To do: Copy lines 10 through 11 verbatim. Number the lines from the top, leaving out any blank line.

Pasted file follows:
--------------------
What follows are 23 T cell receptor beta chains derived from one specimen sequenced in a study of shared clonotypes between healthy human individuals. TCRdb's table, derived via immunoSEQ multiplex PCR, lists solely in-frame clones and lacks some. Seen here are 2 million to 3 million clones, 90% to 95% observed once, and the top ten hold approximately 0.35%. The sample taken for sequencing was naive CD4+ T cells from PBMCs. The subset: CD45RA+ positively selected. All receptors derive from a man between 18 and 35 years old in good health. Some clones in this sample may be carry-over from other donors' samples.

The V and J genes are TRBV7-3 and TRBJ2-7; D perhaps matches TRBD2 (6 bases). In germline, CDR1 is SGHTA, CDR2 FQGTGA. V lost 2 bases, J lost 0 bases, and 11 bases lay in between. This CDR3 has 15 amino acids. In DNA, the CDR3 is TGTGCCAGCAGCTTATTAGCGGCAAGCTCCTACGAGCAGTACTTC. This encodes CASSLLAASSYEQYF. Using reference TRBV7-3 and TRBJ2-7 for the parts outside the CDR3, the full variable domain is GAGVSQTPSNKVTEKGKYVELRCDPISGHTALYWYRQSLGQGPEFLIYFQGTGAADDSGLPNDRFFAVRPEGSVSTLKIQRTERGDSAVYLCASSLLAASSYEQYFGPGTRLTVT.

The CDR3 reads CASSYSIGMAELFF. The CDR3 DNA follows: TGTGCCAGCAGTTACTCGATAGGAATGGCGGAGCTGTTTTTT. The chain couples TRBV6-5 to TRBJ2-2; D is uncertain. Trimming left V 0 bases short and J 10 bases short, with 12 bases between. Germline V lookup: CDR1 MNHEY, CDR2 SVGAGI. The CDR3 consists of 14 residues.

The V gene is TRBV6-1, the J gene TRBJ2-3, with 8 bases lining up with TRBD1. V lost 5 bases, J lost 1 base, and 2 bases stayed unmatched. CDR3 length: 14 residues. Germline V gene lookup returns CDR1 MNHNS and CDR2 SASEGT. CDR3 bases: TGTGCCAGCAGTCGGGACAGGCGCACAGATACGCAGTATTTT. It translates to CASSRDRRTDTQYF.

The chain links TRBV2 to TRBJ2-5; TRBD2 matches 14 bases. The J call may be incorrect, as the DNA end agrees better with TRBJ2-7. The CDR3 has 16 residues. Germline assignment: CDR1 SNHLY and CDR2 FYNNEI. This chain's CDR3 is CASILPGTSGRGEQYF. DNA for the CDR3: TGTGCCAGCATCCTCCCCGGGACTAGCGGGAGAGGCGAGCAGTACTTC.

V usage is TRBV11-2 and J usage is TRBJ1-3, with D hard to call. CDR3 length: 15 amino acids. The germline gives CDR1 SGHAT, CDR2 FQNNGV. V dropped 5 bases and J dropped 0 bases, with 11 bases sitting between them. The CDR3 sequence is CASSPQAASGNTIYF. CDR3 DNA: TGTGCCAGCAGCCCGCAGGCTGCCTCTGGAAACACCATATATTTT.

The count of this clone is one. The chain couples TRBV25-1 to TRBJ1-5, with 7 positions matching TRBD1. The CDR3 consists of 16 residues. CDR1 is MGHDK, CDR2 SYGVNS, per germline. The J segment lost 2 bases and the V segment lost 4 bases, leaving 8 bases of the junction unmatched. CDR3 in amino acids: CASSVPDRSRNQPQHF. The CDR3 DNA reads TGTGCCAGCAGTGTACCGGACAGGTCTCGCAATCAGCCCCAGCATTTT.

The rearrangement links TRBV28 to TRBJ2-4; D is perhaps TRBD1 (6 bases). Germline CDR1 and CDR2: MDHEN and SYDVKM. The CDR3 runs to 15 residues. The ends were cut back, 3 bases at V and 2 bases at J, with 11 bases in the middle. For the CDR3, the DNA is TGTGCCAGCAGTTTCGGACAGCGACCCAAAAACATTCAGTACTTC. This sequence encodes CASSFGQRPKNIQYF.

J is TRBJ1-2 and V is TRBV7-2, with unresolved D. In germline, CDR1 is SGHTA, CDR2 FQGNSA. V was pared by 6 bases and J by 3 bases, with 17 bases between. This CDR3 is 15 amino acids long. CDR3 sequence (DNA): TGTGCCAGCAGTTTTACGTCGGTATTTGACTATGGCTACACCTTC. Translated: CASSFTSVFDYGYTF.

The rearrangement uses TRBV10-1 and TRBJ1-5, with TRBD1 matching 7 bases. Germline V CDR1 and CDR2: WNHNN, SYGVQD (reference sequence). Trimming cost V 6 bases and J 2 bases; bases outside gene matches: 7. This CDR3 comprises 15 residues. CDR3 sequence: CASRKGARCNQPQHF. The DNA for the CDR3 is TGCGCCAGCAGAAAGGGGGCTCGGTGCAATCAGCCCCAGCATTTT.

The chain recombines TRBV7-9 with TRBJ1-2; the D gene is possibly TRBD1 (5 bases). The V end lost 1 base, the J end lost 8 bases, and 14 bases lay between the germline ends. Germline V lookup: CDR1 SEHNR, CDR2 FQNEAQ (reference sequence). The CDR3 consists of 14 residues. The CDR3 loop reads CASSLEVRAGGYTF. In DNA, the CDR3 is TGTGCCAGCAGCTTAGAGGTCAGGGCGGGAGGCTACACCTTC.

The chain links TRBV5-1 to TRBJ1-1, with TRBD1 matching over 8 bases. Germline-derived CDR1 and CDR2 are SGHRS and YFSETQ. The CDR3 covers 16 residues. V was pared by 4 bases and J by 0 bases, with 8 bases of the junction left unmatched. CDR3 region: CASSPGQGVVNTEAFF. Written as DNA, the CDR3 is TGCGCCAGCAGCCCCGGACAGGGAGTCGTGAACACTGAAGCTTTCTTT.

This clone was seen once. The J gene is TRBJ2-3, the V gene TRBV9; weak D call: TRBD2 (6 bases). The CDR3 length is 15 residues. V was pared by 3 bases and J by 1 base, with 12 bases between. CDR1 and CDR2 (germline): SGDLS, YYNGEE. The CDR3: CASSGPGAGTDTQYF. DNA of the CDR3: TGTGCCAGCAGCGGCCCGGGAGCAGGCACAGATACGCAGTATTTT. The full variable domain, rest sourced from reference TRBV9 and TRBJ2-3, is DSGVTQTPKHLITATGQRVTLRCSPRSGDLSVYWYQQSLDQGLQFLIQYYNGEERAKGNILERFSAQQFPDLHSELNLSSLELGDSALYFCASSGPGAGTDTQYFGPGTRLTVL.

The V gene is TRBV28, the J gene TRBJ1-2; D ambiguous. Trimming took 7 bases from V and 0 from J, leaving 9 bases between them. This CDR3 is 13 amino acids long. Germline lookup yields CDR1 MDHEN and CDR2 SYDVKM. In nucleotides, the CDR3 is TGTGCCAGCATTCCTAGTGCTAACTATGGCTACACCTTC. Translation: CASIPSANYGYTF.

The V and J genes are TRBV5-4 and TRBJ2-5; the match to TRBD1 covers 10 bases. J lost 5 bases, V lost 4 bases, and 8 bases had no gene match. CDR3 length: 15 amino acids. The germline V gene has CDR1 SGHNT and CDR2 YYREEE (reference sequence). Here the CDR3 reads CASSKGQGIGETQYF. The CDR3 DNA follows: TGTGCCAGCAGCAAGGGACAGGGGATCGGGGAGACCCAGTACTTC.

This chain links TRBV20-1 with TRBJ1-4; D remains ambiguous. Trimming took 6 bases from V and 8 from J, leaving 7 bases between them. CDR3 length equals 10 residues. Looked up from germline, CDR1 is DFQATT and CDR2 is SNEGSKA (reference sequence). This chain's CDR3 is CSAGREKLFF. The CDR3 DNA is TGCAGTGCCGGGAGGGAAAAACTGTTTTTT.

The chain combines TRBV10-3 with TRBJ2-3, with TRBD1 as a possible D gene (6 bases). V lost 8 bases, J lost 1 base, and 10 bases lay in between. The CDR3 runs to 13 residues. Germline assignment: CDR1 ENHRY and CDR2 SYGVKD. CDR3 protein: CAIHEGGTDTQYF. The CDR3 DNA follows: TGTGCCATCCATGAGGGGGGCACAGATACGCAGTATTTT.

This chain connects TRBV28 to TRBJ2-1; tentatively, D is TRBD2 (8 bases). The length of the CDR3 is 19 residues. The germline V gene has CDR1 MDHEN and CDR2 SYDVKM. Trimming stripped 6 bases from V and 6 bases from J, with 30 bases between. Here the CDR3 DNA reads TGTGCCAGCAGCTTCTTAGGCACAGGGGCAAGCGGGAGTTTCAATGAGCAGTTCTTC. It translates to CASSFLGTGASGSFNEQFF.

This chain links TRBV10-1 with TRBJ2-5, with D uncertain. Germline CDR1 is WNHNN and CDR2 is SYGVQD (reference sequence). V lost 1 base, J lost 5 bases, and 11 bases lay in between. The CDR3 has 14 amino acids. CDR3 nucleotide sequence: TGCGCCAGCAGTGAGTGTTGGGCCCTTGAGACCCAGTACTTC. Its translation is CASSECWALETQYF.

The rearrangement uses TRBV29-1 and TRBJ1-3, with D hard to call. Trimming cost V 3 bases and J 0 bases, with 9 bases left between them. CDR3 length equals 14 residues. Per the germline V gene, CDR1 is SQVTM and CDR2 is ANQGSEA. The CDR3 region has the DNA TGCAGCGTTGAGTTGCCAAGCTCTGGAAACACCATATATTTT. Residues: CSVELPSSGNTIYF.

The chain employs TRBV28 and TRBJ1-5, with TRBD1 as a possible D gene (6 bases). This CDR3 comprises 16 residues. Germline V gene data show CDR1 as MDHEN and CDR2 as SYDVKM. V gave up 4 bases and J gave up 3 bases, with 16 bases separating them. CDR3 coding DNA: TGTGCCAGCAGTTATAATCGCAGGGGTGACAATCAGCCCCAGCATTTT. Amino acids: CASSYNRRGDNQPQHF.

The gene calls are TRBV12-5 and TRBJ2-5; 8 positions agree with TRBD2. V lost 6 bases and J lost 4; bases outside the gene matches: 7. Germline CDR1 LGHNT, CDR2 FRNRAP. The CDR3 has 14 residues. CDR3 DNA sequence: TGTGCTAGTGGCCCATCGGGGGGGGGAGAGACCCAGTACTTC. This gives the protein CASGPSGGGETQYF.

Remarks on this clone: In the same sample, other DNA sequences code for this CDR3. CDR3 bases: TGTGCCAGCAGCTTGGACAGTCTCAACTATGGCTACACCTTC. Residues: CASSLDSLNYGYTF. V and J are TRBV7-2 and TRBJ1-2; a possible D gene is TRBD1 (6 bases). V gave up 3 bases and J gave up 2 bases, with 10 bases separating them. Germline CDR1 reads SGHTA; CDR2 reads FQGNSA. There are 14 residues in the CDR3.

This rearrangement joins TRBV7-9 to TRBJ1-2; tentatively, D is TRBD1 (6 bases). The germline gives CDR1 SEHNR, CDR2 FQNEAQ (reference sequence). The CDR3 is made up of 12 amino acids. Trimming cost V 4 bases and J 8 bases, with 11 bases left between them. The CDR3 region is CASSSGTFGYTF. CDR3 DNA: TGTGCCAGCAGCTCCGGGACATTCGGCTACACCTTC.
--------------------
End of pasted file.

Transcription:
The rearrangement uses TRBV10-1 and TRBJ1-5, with TRBD1 matching 7 bases. Germline V CDR1 and CDR2: WNHNN, SYGVQD (reference sequence). Trimming cost V 6 bases and J 2 bases; bases outside gene matches: 7. This CDR3 comprises 15 residues. CDR3 sequence: CASRKGARCNQPQHF. The DNA for the CDR3 is TGCGCCAGCAGAAAGGGGGCTCGGTGCAATCAGCCCCAGCATTTT.

The chain recombines TRBV7-9 with TRBJ1-2; the D gene is possibly TRBD1 (5 bases). The V end lost 1 base, the J end lost 8 bases, and 14 bases lay between the germline ends. Germline V lookup: CDR1 SEHNR, CDR2 FQNEAQ (reference sequence). The CDR3 consists of 14 residues. The CDR3 loop reads CASSLEVRAGGYTF. In DNA, the CDR3 is TGTGCCAGCAGCTTAGAGGTCAGGGCGGGAGGCTACACCTTC.